India One - Text
Female, born Lucknow, India, 1979. Lived later in Hyderabad and New Delhi. Was attending American University in Cairo when Krista Scott recorded her there in 1999. The subject, whose English is very educated and fluent and British in influence, speaks of the many Indian accents that can be heard in India, complaining of the stereotypical Indian accent imitated in the West. However, the subject strongly exemplifies the lack of aspiration on initial [p], [t] and [k]. She also speaks of the celebration by the Indian community in Cairo of the Festival of Colours. Paul Meier edited this sample 10/10/99. Running time 00:02:38.
TRANSCRIPTION OF UNSCRIPTED SPEECH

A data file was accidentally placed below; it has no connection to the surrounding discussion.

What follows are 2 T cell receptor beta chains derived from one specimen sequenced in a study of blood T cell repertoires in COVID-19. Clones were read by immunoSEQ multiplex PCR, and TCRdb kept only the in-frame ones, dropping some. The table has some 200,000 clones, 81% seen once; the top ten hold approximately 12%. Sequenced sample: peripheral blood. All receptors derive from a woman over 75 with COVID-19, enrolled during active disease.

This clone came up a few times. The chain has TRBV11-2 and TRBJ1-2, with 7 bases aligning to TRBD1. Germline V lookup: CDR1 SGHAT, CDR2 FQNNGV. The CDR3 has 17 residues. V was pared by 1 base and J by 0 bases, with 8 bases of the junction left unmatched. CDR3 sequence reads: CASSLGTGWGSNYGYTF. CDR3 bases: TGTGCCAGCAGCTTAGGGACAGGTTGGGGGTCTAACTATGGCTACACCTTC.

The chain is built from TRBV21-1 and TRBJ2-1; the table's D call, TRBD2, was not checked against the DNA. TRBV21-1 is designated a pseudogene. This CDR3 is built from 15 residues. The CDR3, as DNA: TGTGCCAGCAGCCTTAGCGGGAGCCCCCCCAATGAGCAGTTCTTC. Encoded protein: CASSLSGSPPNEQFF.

I initially lived in Lucknow, which is in India, then moved on to Hyderabad, again in India, and then back to New Delhi where I lived for the past five years. Studying in the American university, I often come across people mocking about the Indian accent. They often start by saying, uh, “What is your name?” “How are you doing?” but, which is actually not the typical Indian accent, only because we have different languages and accents. We have a number of languages because of which the accent, the dialect differs. That’s why even the, even in English you get to see people who, who speak in various accents. So maybe this is what it is funny about, but I think Indian accent is different in itself, it is various, it’s varied in India itself. You often get to not understand people in India who speak English. But, uh, this is the way it is. Indian accent is not just one what I spoke. It is, it is a blend of various other accents, I should say. There’s this Indian festival called Holi and, uh, the special thing about this festival is that you’re, eh, it, it starts, the festival starts in the morning, and all you have to do in the festival is color the person in front of you. It depends on…see, you…eh…Holi is a festival of colors in which we, we play with colors, we color the people around us, and throughout the morning we just keep either throwing water at people or coloring them and, uh, the best experience I’ve had is in Cairo where we got to color each other and when we started walking on roads people were terribly astonished as to what happened to these people. I mean they, they were, sometime they were expressionless. They didn’t know what to say after having looked at us, multicolored faces, walking on the streets and it was really, I mean it was embarrassing for us. We thought, it’s a typical Indian custom with peo-, which people would enjoy outside, but we really got really funny and expressionless faces to see.